Speaking of the Pope, Pat Gohn invited me to be a guest-poster at her Patheos column, A Word in Season, with my reflections on the Pope’s visit to Cuba. I hope you read the whole article, and pass it along to your friends.

Here’s a little snippet…

Pope Benedict XVI’s visit to Cuba, the country of my birth and the country my parents and I fled in 1966, both delights and pulls on the heartstrings of many Cubans and Cuban-Americans like myself; we watched his pilgrimage to the Shrine of Our Lady of Charity of Cobre from afar, yearning to be present with the Holy Father in this Jubilee Year.


In the when it rains it pours category, I’m also featured over on Sarah Reinhard’s blog, Snoring Scholar, as part of her on-going series on the Hail Mary. If you haven’t seen this, she’s deconstructing every word in the prayer with a delightful collection of talented folks stepping in to contribute. Somehow, I got blessed with the word BLESSED! I hope you pop over there and read that little piece, too.

I treat myself to a burrito at a local fast food joint about once a week. I can’t exactly call it a highlight of my week, but the burrito gets the job done.

The early afternoon lunch run through the drive-thru is efficient. Quick. Impersonal. Just the way I like it.

Enter Gloria, the super-fast, super-accurate cashier. She always tells me to “have a blessed day” when she hands me my order. Every single time. I’ve probably heard that about 200 times since I started eating there, and I never gave it a thought until now.


And, as if it wasn’t enough that my two dear friends, Pat and Sarah, have me playing in their sandboxes, I have a new poem over at Catholic Lane! It’s a pretty little ditty about spring called Light of Day.

You’d think I was busy writing or something 🙂


A pollen update is probably due although it kinda falls into the whining category, but for those of you who care, it continues to be annoying. So much so, that we’re really not enjoying the wonderful weather in our work-in-progress backyard haven because of it. Attempted to entertain on the porch earlier this week, but I think we need to wait just a little bit more and get a good pressure wash in first.


I talked about working through a consecration to Jesus through Mary this lent, and I finished this weekend. Thanks for your prayers, friends, it’s been a wonderful experience!


And finally, had a delightful meet-up with this special person…

Our Lady of Charity, Pray for Us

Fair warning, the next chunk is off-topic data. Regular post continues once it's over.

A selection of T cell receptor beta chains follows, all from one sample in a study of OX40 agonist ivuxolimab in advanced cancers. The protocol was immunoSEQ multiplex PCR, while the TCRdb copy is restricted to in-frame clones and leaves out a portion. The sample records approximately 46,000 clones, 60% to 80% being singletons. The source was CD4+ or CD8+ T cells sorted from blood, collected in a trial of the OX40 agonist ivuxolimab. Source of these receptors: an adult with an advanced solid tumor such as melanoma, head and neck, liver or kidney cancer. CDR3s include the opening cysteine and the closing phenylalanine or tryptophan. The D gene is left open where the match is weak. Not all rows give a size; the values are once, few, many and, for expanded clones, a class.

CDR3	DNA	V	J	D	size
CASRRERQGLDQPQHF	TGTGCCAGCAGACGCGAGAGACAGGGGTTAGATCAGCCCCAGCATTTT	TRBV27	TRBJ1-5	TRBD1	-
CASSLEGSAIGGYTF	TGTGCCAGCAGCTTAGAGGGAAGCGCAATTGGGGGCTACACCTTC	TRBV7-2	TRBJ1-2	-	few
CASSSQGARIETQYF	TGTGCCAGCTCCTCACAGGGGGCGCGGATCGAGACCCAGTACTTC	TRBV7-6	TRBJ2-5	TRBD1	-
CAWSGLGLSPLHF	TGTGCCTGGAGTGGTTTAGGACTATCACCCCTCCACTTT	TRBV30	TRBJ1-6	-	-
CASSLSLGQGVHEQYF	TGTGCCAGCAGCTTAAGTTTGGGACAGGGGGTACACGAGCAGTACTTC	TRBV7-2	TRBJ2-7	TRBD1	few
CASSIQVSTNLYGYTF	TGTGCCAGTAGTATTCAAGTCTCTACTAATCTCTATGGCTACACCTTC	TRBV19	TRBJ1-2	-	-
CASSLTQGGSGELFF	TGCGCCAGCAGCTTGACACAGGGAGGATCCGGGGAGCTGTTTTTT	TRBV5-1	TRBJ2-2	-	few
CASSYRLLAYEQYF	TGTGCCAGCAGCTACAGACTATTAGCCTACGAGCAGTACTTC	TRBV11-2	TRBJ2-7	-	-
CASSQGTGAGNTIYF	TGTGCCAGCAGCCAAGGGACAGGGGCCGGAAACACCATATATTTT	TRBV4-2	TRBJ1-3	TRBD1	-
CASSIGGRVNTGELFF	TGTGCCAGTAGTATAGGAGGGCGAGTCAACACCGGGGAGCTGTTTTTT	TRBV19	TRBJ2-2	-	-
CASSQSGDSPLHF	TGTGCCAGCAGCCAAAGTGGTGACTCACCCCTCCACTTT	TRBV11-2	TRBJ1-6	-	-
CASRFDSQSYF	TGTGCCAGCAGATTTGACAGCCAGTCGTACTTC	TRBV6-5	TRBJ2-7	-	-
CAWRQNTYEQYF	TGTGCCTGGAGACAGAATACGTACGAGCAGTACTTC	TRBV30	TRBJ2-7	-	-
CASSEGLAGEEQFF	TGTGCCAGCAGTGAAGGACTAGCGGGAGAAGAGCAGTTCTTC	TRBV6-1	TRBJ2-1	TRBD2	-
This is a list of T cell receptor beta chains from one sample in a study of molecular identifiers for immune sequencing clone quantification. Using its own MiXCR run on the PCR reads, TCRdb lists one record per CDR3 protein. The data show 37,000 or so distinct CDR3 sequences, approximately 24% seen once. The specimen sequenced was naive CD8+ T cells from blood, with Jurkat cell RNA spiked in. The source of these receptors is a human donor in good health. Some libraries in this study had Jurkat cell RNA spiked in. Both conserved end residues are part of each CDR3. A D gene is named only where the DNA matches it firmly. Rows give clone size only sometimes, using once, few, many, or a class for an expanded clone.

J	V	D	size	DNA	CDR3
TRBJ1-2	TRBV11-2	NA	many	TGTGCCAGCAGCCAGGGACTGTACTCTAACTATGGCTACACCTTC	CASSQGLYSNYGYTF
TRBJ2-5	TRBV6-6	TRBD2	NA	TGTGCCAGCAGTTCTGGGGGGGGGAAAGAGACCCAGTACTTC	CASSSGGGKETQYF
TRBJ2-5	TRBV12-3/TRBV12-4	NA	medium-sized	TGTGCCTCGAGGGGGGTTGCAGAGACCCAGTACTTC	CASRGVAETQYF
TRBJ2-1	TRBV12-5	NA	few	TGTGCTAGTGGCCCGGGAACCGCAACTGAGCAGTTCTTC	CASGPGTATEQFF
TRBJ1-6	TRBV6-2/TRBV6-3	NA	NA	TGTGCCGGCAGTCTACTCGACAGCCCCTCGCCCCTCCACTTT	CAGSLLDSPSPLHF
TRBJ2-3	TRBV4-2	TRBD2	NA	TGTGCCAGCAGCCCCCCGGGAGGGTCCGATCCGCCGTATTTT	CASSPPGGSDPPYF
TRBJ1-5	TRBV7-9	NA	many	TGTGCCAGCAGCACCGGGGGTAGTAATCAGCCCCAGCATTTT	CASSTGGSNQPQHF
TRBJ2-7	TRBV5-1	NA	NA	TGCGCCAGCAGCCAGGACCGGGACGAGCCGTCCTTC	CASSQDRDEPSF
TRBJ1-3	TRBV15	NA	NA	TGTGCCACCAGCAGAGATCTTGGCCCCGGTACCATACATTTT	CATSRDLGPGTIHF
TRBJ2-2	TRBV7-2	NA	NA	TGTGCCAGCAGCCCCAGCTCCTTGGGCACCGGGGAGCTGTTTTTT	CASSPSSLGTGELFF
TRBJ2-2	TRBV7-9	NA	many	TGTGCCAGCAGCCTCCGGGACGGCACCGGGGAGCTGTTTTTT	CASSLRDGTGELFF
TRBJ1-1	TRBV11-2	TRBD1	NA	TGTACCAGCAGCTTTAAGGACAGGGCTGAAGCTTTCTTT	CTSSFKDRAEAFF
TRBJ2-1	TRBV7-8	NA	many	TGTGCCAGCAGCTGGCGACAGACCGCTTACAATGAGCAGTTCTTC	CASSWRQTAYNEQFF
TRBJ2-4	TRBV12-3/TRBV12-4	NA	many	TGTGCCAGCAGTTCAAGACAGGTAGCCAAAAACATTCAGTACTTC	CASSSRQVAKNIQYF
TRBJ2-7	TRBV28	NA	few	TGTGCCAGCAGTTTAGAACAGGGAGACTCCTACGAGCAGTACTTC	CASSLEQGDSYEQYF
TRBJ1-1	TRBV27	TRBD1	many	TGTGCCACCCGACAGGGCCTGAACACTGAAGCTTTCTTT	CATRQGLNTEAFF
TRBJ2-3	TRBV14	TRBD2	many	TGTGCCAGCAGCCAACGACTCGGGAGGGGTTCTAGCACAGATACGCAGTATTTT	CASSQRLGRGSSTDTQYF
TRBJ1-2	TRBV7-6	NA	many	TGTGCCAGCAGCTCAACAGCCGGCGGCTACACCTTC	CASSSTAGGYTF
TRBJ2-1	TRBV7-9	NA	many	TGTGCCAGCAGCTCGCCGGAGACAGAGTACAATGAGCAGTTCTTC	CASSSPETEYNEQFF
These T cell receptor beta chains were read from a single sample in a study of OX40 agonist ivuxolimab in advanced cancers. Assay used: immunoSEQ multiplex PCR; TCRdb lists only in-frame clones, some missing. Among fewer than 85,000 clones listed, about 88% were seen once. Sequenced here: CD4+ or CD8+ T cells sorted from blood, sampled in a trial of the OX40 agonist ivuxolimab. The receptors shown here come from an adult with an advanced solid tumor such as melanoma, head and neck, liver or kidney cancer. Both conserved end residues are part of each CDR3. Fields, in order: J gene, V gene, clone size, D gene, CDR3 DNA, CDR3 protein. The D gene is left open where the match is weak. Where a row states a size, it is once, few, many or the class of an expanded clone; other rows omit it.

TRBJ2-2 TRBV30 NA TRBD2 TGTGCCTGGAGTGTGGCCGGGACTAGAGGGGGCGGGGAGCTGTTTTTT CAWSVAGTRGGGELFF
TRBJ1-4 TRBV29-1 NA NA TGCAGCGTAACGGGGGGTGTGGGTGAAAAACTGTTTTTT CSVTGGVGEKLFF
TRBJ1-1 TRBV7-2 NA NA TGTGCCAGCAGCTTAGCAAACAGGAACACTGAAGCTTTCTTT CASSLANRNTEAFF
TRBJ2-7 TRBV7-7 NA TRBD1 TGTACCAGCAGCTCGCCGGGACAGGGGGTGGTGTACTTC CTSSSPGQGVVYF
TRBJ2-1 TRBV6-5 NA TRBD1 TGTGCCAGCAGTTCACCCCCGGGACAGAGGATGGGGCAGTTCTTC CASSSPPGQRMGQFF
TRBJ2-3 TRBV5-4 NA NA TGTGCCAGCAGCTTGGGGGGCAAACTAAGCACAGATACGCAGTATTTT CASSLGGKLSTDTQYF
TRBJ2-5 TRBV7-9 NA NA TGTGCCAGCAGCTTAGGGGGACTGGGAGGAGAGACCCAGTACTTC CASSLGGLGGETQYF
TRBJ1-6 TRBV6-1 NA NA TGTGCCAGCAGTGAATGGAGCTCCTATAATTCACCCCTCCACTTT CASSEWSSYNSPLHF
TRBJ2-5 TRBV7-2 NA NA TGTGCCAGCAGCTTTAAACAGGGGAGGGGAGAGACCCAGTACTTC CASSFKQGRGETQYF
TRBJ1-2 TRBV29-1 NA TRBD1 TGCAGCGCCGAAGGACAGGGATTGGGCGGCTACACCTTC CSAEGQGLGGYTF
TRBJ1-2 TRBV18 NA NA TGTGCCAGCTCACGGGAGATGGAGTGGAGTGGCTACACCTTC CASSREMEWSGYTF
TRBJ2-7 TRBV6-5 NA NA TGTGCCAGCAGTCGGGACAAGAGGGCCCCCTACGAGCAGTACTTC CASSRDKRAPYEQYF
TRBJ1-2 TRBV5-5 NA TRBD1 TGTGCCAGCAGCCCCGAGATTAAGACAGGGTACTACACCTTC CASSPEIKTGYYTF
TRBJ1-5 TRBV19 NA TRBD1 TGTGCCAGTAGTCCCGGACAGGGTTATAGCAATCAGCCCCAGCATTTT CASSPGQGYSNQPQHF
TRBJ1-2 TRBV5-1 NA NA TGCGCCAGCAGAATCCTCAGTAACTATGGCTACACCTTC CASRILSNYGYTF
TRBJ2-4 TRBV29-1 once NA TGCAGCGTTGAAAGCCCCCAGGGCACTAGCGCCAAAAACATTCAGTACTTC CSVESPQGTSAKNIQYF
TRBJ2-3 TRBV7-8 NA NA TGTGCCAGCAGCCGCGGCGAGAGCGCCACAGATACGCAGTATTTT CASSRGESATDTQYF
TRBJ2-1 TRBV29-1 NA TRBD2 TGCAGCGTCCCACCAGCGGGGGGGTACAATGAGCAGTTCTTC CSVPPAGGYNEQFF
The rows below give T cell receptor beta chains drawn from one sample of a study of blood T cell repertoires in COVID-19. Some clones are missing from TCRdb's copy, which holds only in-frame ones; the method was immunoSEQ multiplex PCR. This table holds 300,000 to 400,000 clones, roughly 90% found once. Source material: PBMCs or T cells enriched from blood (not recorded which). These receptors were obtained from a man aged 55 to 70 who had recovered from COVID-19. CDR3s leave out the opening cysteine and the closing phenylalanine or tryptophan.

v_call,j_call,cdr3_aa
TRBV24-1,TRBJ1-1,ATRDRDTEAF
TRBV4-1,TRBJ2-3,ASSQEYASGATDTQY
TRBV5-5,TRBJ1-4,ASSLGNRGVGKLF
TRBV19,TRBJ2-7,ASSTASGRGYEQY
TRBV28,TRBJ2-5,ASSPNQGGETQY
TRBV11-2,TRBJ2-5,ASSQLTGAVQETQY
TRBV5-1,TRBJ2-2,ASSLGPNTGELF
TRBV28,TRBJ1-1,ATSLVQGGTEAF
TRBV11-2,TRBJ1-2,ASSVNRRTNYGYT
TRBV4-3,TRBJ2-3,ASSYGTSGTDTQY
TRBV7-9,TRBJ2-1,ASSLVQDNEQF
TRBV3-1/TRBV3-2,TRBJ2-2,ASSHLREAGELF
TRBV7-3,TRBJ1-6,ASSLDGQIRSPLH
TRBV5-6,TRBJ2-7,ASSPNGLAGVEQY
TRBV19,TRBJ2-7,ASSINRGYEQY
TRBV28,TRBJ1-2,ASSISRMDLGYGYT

Hey! There’s a lovely article about Our Lady of Charity by my friend, Pat Gohn, from Among Women Podcast. We’re working on making her an honorary Cuban, but first she’ll have to show me her dance moves.

Still, she’s well on her way with her love of our virgencita. See what she has to say:

She is a woman with maybe a million titles—some majestic, some courtly, some theological, some regional, and some lovingly familial.

From Our Lady of Fatima, to Our Lady of Guadalupe, to Our Lady of Czestochowa, to Our Lady of Akita, to Our Lady of Perpetual Help, to Our Lady of Grace, to Our Lady Star of the Sea, to Mother of Mercy, to Seat of Wisdom, to Gate of Heaven, to Cause of our Joy . . .

Depending on where in the world you live or visit, you probably know one that engenders devotion too. Every version of her name blesses both her and the people who prayerfully call upon her unceasing maternal intercession and protection. No worries, the Blessed Virgin Mary answers to them all!

Today, the Roman Catholic Church honors Mary—who mothers us all—on her birthday, the Nativity of the Blessed Virgin Mary.

Meanwhile, important anniversary celebrations in Florida, Cuba, and perhaps elsewhere, honor her today as the Patroness of Cuba, Our Lady of Charity. Her full title in Spanish is La Virgen de la Caridad del Cobre.

I have long held a devotion to Mary. Thanks to my friendship with a few Cuban-American families, I have recently adopted this title, Our Lady of Charity, into my prayer…read the rest here.

It’s a beautiful piece that recognizes not just a nation’s devotion, but the universality of Mary’s appeal. She is our mother, and draws us close to her heart, where she reveals to us her son, Jesus Christ.